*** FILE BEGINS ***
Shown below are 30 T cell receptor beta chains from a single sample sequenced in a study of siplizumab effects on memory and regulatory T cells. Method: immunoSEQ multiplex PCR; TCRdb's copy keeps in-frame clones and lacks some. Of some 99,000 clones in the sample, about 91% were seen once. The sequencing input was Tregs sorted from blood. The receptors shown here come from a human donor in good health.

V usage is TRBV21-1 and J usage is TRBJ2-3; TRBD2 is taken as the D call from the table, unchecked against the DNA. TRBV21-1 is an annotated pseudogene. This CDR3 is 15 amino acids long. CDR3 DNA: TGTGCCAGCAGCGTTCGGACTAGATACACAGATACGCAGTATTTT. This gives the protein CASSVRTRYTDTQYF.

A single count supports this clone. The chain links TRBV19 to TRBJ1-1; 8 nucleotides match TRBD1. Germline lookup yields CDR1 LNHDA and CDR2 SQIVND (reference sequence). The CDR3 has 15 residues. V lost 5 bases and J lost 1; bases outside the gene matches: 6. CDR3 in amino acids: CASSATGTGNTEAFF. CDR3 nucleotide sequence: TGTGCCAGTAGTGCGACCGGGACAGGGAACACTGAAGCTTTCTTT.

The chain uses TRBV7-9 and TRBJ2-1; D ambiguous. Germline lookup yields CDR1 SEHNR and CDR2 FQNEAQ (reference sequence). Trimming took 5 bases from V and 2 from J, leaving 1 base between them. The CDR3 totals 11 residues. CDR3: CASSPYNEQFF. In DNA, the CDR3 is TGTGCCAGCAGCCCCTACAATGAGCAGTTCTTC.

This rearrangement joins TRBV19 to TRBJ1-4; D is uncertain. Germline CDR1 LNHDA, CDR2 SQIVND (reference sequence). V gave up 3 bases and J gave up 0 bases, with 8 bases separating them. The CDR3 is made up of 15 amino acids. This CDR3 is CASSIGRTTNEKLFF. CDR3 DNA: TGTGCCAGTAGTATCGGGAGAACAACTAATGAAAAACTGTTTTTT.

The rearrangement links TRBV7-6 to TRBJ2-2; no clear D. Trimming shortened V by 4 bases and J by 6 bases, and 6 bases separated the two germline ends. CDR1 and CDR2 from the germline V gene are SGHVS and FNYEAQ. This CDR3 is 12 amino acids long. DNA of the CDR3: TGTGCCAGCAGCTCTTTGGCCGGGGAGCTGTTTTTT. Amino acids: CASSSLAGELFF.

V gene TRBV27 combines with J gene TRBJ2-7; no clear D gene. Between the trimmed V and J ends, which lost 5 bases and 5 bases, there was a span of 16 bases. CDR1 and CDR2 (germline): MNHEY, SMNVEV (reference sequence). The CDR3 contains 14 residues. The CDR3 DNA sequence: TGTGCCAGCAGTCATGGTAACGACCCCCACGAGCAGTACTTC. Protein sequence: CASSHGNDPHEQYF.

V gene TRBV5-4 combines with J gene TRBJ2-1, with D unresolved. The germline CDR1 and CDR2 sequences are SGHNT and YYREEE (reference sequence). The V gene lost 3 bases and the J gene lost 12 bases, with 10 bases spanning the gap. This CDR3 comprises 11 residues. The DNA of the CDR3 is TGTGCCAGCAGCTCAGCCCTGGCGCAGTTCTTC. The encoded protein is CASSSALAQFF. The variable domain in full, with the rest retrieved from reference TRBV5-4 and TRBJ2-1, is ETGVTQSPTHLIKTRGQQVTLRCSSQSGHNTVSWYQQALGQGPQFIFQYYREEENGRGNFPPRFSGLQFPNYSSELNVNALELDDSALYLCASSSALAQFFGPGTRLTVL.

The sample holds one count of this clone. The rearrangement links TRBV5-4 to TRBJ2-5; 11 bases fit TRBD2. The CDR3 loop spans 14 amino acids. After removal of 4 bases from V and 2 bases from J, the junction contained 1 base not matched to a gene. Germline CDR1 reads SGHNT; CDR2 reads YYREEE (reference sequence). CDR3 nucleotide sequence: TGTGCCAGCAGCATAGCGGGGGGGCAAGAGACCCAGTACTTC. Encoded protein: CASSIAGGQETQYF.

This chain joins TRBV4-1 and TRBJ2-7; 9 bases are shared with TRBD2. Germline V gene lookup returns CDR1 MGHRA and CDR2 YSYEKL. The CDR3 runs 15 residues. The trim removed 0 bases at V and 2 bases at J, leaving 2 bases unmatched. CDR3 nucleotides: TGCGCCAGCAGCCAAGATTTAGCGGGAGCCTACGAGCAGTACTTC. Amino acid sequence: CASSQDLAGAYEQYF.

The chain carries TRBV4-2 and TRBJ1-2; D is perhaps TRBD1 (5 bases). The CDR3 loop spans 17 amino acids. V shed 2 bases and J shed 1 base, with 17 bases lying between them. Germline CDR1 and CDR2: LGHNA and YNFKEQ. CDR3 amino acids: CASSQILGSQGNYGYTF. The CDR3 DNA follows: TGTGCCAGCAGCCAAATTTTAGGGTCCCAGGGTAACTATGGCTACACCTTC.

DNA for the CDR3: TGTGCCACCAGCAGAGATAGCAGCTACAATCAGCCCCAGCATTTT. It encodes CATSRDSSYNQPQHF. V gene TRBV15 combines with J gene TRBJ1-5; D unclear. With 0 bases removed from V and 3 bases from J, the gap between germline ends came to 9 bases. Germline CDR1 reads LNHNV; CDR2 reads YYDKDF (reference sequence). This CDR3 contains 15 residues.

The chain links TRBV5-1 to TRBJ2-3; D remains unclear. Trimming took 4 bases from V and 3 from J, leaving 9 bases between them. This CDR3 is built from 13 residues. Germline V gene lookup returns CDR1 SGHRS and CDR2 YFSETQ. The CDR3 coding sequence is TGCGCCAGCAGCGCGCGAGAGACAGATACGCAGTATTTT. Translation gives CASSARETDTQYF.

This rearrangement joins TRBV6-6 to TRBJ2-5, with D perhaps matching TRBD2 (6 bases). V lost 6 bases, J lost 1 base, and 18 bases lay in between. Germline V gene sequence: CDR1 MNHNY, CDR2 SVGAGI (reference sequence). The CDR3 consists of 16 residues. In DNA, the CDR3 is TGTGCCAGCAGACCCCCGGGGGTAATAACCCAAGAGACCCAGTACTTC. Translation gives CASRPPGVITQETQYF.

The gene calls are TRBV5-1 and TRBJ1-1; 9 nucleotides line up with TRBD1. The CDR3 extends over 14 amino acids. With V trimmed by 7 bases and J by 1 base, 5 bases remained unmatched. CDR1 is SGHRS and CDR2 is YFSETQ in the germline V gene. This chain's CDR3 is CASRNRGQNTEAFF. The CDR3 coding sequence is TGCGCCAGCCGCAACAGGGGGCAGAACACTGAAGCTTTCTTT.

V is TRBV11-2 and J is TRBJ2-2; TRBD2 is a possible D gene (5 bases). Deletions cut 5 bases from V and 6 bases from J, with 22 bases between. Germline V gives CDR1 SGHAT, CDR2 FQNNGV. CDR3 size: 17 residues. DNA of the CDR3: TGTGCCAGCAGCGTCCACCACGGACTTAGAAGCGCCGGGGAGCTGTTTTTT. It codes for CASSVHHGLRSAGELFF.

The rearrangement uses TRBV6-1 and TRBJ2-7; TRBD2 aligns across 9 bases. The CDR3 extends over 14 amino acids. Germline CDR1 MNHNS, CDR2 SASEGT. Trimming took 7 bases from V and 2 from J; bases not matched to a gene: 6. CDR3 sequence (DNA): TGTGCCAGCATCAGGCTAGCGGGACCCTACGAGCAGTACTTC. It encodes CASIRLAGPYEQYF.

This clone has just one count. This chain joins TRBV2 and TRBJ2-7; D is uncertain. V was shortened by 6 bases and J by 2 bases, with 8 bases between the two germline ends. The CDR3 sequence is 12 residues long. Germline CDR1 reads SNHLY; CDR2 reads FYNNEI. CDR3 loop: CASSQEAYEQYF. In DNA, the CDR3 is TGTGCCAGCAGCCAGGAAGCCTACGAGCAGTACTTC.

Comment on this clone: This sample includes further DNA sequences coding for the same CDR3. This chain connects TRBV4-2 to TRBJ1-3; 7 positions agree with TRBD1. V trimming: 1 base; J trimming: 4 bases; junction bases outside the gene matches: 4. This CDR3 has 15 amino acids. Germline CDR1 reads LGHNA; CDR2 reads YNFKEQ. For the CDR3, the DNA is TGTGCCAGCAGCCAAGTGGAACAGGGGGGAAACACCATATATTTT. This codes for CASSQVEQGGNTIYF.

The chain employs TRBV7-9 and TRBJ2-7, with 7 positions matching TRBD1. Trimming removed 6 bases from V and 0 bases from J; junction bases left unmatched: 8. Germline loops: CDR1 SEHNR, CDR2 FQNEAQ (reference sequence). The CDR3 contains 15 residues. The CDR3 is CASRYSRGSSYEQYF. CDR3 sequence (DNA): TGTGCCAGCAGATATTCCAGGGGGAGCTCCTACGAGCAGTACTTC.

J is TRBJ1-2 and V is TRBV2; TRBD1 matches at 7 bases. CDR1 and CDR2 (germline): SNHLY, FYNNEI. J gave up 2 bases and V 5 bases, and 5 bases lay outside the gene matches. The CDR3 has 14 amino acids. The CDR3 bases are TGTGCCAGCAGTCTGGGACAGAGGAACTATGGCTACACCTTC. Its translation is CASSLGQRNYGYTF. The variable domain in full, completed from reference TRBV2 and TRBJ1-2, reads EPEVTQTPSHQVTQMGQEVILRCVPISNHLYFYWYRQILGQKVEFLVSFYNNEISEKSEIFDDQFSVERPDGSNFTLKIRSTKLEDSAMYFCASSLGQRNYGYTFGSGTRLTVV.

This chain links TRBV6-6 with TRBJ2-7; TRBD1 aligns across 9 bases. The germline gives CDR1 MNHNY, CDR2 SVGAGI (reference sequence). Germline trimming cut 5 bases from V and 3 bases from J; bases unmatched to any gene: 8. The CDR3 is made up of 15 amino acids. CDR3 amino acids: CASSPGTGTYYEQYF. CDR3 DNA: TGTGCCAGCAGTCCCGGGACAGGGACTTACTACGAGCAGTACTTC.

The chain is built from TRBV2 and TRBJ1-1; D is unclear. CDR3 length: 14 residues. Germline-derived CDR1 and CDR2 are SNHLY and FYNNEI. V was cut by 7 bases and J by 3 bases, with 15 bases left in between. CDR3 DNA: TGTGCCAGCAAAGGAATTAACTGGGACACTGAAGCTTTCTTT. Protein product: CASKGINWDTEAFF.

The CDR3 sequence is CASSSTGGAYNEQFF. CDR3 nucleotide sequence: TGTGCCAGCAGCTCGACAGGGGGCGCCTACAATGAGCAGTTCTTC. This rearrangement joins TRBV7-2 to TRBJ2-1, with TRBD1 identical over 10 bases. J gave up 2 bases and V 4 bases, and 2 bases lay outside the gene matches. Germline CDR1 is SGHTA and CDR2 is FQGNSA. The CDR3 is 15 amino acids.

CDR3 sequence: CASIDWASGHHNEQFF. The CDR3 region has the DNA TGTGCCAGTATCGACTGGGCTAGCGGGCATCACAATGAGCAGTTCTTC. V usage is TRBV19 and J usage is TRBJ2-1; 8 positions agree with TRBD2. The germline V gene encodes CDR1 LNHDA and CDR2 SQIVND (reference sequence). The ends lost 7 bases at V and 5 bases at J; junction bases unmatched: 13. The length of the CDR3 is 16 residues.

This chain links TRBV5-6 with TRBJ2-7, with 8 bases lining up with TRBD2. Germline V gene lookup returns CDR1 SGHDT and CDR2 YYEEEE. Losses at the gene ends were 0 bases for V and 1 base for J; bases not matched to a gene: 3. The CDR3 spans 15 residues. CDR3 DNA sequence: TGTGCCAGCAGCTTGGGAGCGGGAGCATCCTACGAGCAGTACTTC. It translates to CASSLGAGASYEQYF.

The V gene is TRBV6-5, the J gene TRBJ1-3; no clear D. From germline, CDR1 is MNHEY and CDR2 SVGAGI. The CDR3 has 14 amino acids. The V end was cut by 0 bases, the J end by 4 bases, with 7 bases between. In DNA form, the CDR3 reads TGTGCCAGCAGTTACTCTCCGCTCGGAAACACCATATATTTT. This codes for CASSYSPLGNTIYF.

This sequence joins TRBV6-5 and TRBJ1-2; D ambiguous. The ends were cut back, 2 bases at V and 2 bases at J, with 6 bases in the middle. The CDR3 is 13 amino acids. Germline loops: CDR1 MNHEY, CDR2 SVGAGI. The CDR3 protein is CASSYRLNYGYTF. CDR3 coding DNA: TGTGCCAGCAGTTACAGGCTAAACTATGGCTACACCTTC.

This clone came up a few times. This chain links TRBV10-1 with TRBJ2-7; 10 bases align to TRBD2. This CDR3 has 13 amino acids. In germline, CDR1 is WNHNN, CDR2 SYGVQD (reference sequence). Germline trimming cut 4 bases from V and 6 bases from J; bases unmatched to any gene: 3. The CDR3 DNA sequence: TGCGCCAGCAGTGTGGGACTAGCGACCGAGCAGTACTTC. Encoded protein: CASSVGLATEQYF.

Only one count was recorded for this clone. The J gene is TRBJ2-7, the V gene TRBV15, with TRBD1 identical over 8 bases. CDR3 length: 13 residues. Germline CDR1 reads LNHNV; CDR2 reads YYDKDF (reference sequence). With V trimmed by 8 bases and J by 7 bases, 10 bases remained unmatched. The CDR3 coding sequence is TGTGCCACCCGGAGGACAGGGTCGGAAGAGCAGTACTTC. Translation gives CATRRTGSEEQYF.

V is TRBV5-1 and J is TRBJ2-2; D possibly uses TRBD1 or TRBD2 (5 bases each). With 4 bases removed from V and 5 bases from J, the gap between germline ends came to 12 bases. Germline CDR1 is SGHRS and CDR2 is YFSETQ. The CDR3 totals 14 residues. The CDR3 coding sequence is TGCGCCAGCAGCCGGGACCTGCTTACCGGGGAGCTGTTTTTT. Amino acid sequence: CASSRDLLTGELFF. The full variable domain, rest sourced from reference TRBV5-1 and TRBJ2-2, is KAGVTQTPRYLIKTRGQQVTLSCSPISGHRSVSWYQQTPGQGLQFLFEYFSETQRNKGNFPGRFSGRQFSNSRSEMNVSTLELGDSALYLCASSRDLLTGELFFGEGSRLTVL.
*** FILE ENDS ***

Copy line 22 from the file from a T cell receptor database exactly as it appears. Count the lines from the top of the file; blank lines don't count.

This chain links TRBV6-6 with TRBJ2-7; TRBD1 aligns across 9 bases. The germline gives CDR1 MNHNY, CDR2 SVGAGI (reference sequence). Germline trimming cut 5 bases from V and 3 bases from J; bases unmatched to any gene: 8. The CDR3 is made up of 15 amino acids. CDR3 amino acids: CASSPGTGTYYEQYF. CDR3 DNA: TGTGCCAGCAGTCCCGGGACAGGGACTTACTACGAGCAGTACTTC.